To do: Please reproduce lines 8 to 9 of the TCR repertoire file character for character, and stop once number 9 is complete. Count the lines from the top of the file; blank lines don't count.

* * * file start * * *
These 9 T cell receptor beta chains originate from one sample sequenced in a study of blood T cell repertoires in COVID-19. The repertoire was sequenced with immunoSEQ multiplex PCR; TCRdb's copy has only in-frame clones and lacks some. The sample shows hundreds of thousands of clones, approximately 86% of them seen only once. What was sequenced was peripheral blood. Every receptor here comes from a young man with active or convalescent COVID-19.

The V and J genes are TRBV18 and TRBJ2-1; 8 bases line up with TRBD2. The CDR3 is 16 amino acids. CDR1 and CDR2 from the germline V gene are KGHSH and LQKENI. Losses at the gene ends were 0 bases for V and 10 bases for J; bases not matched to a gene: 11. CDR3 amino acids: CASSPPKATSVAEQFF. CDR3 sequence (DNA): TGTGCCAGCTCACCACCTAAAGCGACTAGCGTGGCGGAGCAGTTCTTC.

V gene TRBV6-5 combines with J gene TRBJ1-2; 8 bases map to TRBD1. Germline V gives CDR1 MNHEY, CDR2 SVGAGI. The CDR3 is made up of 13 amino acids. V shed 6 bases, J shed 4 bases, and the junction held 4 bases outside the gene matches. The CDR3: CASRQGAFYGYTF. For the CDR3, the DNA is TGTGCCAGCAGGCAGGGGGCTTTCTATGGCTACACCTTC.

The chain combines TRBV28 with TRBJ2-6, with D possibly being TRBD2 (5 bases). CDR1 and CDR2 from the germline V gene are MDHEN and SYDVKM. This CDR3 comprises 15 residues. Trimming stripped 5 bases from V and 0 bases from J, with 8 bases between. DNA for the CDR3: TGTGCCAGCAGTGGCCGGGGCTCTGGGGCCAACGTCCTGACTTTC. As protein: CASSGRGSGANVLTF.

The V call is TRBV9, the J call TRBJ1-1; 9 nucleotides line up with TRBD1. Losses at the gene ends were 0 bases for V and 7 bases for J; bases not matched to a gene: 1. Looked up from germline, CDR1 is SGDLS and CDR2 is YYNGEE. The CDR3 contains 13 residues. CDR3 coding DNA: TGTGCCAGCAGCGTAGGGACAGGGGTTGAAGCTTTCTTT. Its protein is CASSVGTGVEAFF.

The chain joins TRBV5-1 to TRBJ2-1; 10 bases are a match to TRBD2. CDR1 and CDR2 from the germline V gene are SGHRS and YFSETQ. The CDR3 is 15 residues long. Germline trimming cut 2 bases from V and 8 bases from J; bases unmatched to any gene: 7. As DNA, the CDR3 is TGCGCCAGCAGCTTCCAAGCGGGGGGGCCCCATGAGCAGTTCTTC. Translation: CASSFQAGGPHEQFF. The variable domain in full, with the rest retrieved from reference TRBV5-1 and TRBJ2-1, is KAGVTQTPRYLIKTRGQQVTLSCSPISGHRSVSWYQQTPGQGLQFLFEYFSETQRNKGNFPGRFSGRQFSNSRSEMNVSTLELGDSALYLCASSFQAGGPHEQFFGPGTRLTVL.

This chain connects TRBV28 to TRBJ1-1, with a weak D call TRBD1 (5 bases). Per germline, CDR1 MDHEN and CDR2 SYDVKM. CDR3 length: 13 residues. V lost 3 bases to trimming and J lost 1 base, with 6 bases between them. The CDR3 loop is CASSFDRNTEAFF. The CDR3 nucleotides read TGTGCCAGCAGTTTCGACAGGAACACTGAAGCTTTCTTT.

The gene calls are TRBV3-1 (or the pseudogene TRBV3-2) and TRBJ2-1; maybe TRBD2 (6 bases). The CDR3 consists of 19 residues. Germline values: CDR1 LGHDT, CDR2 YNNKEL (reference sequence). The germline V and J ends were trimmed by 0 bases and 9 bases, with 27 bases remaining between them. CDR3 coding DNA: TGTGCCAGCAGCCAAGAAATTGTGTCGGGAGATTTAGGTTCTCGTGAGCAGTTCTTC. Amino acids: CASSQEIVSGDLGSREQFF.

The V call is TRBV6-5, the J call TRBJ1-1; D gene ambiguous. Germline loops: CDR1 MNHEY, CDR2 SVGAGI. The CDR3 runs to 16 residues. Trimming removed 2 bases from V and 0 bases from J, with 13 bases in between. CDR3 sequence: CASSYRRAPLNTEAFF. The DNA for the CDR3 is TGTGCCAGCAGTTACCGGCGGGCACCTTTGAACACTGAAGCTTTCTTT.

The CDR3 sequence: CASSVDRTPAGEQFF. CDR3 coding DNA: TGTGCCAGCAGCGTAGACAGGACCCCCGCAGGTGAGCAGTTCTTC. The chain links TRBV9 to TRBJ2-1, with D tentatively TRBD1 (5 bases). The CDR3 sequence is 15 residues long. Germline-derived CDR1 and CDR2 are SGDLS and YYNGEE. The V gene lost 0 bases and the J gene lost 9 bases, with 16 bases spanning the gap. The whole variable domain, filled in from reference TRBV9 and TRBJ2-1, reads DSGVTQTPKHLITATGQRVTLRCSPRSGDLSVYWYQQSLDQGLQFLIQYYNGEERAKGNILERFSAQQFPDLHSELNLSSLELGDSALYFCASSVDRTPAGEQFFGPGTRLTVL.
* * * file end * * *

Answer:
The gene calls are TRBV3-1 (or the pseudogene TRBV3-2) and TRBJ2-1; maybe TRBD2 (6 bases). The CDR3 consists of 19 residues. Germline values: CDR1 LGHDT, CDR2 YNNKEL (reference sequence). The germline V and J ends were trimmed by 0 bases and 9 bases, with 27 bases remaining between them. CDR3 coding DNA: TGTGCCAGCAGCCAAGAAATTGTGTCGGGAGATTTAGGTTCTCGTGAGCAGTTCTTC. Amino acids: CASSQEIVSGDLGSREQFF.

The V call is TRBV6-5, the J call TRBJ1-1; D gene ambiguous. Germline loops: CDR1 MNHEY, CDR2 SVGAGI. The CDR3 runs to 16 residues. Trimming removed 2 bases from V and 0 bases from J, with 13 bases in between. CDR3 sequence: CASSYRRAPLNTEAFF. The DNA for the CDR3 is TGTGCCAGCAGTTACCGGCGGGCACCTTTGAACACTGAAGCTTTCTTT.